This species are large, stout turtles with an adult carapace length (CL) typically 20-35 cm (8-14 in), but grow larger in populations of the southern United States (Degenhardt et al. 1996). Adults usually weigh 4.5-16 kilograms (10-35 lbs). However, one Montana individual found in the Redwater River reached 32 lbs (14.5 kg) (Aderhold 1980) and another Montana specimen reportedly reached 48 lbs (21.8 kg) (Werner et al. 2004). Their tails are long about the length of the carapace (dorsal shell), with three rows of distinct sawtooth-shaped projections. The plastron (ventral shell) is brown with three keels that are more easily discerned in younger individuals. In older individuals, a good portion of the carapace is usually covered with algae. The cream-yellow plastron is greatly reduced compared to other turtles, and forms a cross-like shape. It has a large head with slightly hooked upper jaw. They have long necks with tubercles on the dorsal surface. They have webbed toes and powerful claws. The anal vent of the male usually extends past the posterior edge of the carapace, whereas it is found anterior to the rim in females. Males will usually grow larger than females (Hammerson 1999).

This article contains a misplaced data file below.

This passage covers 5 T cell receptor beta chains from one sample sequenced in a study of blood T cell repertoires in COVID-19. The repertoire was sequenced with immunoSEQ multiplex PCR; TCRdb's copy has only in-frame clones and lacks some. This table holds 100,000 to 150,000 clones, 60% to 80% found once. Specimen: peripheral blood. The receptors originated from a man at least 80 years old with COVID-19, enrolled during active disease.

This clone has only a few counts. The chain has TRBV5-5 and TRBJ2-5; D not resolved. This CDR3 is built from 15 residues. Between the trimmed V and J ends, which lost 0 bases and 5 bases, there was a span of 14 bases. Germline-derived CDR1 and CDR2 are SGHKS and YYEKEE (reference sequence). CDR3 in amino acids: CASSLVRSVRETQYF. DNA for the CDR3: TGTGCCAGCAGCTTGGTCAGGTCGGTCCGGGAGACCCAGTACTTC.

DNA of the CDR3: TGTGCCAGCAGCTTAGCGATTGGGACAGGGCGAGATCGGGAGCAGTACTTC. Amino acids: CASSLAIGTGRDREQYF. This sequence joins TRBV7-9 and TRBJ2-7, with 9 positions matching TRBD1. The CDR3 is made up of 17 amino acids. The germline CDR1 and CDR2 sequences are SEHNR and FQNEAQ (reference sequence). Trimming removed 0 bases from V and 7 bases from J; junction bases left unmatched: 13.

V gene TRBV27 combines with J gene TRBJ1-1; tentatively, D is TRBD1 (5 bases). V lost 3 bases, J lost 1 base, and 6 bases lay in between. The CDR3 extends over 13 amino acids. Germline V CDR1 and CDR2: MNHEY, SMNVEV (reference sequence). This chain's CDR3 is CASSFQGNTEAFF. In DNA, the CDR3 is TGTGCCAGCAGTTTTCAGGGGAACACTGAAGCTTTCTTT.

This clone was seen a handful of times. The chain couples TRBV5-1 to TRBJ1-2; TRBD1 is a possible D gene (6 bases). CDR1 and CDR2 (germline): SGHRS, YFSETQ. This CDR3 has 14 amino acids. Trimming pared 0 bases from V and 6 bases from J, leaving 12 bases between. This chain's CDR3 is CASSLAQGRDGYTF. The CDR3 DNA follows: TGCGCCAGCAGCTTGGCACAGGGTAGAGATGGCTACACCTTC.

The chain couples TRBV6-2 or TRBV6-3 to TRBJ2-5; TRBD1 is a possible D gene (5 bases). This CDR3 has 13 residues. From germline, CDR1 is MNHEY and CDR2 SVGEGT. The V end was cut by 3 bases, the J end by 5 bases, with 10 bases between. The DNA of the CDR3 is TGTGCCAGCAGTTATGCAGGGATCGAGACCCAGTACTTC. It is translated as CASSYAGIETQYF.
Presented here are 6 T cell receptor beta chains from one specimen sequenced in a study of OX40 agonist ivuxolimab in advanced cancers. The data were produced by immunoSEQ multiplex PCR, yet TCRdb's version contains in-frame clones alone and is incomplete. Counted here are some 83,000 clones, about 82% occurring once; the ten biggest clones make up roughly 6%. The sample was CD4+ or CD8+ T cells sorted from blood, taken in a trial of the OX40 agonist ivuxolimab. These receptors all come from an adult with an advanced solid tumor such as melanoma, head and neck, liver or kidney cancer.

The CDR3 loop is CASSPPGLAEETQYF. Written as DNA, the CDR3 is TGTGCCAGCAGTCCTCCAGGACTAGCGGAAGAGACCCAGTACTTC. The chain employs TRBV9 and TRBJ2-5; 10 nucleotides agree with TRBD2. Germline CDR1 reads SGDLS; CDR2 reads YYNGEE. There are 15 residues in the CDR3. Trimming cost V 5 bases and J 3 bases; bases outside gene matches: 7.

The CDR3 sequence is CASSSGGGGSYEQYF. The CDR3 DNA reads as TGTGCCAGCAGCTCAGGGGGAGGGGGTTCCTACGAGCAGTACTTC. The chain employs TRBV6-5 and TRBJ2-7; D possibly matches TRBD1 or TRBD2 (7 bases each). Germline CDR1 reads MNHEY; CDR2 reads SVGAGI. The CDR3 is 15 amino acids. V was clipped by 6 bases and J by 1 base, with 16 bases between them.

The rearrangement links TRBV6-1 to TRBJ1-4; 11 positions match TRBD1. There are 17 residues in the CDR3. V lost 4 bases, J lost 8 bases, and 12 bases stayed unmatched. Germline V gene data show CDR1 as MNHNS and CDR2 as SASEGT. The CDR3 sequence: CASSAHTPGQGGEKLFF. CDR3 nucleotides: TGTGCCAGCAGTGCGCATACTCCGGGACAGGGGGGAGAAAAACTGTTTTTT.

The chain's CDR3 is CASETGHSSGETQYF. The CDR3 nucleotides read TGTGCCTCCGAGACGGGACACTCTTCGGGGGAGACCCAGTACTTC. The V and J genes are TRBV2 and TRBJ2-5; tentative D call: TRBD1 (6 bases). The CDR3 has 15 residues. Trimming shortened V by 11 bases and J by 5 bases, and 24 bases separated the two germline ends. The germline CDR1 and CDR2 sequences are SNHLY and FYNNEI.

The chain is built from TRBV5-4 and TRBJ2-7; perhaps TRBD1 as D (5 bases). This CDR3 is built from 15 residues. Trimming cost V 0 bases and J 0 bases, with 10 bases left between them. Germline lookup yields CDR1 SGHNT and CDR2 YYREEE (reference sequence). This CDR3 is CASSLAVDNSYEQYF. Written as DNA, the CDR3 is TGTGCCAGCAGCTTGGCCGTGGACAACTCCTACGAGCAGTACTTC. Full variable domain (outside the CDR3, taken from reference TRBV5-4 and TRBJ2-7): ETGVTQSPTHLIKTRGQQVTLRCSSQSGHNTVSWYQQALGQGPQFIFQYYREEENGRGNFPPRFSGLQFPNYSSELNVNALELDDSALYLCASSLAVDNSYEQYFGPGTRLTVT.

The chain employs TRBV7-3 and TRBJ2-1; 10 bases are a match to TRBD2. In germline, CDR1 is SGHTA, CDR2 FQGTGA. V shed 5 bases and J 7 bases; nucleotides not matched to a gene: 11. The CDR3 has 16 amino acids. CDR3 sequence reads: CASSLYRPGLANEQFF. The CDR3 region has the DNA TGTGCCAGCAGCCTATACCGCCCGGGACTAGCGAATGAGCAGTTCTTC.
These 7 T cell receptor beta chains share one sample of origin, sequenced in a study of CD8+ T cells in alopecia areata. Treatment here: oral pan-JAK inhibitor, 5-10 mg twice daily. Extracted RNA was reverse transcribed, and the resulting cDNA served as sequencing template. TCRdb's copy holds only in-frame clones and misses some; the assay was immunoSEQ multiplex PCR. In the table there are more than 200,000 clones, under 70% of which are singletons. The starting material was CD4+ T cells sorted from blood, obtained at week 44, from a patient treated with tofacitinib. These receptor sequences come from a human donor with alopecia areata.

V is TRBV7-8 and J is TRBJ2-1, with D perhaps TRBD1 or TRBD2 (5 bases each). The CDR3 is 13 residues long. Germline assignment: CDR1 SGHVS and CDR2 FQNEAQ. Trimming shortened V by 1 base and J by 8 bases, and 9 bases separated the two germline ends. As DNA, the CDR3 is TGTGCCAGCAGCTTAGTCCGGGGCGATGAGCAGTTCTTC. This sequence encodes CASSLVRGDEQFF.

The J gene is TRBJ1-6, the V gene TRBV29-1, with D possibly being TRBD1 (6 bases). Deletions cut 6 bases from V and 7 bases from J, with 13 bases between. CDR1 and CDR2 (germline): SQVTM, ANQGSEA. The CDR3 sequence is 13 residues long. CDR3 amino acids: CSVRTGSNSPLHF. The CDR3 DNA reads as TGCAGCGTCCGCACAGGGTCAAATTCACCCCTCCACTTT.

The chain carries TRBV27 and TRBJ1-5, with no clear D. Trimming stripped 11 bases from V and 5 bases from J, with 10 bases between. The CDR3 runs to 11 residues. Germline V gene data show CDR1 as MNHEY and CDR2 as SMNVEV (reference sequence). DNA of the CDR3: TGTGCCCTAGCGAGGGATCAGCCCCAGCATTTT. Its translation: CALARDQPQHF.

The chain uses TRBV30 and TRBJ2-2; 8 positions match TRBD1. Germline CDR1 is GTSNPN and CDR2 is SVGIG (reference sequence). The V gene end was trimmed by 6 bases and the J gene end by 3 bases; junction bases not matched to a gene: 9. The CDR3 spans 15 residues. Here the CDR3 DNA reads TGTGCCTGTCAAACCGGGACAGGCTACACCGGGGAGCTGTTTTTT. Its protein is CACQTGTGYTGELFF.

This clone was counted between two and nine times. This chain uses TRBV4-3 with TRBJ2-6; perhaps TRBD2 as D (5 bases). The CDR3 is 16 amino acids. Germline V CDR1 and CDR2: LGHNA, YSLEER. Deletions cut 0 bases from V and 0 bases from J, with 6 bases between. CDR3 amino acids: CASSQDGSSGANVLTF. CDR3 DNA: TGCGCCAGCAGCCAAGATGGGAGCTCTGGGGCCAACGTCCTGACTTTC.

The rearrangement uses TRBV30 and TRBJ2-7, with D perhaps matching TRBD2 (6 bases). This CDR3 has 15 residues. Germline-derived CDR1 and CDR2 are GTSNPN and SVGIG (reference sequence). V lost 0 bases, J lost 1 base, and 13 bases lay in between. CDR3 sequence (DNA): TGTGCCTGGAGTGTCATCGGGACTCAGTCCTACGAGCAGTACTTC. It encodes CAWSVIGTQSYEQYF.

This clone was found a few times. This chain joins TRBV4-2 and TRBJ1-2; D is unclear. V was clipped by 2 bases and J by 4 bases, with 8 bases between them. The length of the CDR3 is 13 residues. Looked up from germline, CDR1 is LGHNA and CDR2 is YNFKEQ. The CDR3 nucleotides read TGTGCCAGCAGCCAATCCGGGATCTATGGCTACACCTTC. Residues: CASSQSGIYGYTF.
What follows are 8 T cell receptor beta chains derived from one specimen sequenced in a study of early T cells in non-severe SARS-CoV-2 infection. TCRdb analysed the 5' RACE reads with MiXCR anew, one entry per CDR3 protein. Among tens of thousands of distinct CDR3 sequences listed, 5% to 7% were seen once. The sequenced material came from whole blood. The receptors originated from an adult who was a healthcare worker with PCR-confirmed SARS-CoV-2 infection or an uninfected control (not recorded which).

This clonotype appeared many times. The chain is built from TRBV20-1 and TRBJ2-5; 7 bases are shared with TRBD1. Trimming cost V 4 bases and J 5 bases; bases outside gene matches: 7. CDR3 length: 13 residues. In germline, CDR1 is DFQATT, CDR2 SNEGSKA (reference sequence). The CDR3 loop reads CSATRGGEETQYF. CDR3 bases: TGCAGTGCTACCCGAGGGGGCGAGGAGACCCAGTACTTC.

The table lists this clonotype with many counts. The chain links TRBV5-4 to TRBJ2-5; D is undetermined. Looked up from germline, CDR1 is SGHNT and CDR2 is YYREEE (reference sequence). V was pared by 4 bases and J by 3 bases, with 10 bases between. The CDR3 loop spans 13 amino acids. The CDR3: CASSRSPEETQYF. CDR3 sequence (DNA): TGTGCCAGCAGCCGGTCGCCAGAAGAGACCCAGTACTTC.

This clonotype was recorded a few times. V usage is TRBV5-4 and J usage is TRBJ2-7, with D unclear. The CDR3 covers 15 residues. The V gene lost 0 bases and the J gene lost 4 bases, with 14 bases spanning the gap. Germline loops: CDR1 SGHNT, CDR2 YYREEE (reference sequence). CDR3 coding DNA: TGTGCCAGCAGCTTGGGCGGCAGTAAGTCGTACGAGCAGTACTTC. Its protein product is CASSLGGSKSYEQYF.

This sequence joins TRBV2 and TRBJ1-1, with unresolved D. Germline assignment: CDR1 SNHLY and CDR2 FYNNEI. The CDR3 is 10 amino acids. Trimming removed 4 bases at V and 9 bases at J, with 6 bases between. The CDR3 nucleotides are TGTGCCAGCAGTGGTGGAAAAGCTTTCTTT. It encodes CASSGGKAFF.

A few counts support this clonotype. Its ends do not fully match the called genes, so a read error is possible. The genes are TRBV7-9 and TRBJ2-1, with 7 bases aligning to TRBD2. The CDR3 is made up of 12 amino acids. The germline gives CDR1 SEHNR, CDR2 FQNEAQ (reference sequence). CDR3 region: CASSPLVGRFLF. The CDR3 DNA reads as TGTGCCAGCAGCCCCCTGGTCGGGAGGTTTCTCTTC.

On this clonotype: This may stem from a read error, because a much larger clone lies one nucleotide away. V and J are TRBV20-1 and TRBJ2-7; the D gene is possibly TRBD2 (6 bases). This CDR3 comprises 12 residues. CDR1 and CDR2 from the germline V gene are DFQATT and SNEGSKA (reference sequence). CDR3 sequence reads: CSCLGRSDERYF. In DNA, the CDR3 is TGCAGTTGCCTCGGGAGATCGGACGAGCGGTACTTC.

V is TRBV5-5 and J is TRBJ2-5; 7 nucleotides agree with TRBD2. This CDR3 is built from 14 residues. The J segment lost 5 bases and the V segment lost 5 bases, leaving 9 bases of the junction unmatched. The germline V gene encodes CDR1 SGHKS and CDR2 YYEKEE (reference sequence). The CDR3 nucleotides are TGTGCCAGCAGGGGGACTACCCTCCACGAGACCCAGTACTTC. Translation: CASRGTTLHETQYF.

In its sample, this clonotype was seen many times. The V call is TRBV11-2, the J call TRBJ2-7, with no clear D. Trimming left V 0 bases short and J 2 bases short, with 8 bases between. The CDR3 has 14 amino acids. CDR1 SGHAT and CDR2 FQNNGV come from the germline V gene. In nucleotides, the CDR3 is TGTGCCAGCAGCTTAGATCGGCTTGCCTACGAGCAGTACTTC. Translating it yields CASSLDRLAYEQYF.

The Snapping Turtle is the only turtle in Montana with a reduced plastron covering less than half of the ventral surface, keeled scutes on the carapace, and a tail approximately as long as the carapace. There is no bright orange or yellow coloration as found on the Painted Turtle (Chrysemys picta